When Ted meets Penny, a secretary with an eye for fashion, the two create a picture on the dance floor. Penny is desperate to be loved and allows herself to be romanced by Ted, and so begins a sorry tale of deception. The bulk of the novel focuses on Ted’s desperate attempts to keep the two women of his life happy and separate, which powers the story along.
While you can’t help turning the pages to see what happens, Beale brilliantly creates an atmosphere of 1960s suburbia and the post-war boom around consumerism. You can only sympathise with housewives like Abigail, giving up on their education while their brains turn to mush, and it is great to see her flower when she returns to university to study American history. The impression she makes on her young history lecturer adds another tangled thread to the plot.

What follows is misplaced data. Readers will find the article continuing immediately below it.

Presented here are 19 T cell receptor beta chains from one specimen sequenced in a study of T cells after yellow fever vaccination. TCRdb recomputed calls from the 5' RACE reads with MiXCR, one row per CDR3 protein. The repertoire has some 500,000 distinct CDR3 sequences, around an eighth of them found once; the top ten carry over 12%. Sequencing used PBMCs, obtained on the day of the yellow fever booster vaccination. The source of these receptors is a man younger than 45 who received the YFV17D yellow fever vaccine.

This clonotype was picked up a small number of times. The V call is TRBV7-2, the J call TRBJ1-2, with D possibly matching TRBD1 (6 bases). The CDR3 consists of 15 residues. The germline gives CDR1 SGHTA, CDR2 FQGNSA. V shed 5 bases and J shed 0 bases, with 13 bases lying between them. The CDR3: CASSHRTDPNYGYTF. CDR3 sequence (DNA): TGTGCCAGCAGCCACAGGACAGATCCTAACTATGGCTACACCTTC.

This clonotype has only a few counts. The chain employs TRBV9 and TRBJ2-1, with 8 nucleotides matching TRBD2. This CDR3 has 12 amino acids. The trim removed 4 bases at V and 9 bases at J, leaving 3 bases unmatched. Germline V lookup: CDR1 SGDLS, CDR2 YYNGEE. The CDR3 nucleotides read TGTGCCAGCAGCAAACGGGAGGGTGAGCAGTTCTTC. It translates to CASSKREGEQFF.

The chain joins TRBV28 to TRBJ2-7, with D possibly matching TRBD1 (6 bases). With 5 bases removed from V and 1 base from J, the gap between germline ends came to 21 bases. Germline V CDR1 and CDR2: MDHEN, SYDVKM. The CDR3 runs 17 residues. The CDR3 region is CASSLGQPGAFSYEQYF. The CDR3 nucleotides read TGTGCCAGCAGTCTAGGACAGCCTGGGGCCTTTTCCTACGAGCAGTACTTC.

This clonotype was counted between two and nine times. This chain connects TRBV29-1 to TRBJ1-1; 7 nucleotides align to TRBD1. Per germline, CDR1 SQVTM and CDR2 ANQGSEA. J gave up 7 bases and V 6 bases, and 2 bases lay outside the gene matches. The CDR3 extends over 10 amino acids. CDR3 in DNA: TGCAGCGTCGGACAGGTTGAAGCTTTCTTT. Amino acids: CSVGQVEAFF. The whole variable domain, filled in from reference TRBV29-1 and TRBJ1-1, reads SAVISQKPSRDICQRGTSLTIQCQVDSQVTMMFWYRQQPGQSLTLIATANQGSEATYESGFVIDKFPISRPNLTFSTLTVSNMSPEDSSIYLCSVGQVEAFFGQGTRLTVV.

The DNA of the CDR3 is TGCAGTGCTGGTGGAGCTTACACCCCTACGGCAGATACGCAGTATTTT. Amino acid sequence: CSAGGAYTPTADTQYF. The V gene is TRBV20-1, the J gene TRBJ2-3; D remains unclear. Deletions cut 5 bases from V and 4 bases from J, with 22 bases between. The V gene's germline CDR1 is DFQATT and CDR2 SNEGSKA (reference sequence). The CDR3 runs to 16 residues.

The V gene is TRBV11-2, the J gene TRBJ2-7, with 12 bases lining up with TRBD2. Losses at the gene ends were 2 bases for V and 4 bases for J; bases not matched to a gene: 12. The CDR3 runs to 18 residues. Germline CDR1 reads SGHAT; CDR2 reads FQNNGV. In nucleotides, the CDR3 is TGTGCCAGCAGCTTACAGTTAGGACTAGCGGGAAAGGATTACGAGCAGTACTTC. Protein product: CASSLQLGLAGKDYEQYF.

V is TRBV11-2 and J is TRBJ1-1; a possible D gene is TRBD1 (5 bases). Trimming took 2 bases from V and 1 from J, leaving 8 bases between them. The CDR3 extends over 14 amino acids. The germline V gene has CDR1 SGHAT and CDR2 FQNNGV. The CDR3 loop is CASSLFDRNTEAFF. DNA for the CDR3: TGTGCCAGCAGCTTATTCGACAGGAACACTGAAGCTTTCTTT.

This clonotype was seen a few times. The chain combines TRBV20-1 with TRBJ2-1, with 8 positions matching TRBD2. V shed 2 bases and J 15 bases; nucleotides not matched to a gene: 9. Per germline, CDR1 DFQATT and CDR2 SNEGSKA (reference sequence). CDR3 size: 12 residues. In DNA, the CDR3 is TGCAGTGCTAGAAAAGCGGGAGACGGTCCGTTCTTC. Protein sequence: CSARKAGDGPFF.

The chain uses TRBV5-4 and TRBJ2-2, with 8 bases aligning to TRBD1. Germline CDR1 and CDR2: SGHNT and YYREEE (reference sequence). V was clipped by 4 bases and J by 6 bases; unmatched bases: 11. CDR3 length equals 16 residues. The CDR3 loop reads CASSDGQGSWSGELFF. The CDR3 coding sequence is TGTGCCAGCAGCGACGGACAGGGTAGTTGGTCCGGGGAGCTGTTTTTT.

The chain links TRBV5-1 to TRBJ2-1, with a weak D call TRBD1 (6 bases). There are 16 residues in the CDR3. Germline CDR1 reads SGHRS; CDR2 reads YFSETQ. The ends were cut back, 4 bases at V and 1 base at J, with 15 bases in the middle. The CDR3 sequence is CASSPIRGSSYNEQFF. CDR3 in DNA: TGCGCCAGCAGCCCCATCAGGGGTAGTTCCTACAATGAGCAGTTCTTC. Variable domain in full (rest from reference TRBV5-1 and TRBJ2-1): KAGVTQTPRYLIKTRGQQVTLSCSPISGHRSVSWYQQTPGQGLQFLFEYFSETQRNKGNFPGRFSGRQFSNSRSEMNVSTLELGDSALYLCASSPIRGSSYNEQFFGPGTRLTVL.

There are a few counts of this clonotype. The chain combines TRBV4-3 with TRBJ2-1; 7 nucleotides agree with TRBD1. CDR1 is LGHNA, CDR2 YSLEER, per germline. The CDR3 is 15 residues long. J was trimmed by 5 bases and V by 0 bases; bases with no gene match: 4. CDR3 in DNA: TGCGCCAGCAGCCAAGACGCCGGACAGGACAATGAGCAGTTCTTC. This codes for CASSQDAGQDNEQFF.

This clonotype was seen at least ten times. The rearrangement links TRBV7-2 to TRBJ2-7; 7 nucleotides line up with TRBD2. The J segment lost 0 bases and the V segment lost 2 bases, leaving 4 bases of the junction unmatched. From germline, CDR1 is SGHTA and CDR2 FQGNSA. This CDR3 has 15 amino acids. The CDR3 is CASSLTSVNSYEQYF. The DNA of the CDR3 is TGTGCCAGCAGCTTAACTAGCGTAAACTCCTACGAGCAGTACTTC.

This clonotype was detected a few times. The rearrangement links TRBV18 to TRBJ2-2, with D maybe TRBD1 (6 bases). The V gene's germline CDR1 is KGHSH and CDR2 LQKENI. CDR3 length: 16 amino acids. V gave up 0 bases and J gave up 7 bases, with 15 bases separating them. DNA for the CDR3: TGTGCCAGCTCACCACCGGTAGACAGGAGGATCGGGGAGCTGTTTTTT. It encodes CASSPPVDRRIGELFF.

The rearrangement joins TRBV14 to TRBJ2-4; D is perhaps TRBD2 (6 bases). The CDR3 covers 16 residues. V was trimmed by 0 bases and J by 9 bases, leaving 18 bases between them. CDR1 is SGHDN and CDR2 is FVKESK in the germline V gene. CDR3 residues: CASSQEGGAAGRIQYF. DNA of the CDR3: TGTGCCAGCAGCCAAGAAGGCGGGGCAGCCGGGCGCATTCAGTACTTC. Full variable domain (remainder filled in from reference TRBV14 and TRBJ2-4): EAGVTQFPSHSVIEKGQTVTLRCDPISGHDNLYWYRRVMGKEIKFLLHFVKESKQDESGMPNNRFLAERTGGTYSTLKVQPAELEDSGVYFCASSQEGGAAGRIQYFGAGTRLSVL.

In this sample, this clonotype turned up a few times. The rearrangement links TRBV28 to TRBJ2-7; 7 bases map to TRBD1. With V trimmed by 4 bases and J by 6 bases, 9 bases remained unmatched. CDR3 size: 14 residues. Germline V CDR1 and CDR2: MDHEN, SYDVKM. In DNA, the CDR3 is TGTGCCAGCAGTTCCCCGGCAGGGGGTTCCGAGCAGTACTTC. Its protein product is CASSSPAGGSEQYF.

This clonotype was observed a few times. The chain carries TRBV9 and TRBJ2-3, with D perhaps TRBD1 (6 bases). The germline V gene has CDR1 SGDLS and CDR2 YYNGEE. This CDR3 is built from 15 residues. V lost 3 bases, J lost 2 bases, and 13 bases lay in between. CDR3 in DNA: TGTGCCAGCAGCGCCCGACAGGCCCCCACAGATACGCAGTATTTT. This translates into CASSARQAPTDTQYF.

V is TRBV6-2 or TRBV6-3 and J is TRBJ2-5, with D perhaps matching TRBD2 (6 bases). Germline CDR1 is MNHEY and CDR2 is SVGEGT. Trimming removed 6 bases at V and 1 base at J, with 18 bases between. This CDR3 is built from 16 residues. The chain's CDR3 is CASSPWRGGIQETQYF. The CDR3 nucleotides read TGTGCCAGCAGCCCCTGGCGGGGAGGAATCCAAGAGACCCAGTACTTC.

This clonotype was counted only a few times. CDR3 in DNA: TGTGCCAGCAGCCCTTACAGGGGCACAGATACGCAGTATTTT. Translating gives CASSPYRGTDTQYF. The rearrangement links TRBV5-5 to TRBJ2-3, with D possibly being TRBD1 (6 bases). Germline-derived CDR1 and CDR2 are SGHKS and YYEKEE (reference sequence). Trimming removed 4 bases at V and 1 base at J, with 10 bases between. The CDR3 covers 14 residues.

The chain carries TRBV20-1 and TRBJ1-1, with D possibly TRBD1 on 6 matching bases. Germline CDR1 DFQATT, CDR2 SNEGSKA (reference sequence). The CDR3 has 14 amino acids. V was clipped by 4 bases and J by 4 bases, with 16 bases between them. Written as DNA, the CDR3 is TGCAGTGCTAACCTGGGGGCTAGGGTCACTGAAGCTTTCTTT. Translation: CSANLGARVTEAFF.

The Good Guy is a terrific first novel, with characters that are flawed but also likeable, each facing dilemmas that are poignant and complex, and this makes them very real. Beale has dug deep into her own family history in the writing of this book, and I hope she has a few more novels up her sleeve, as she is a gifted story-teller. The Good Guy is currently shortlisted for a Costa First Novel Award.
Posted by JAM
Catalogue link: The Good Guy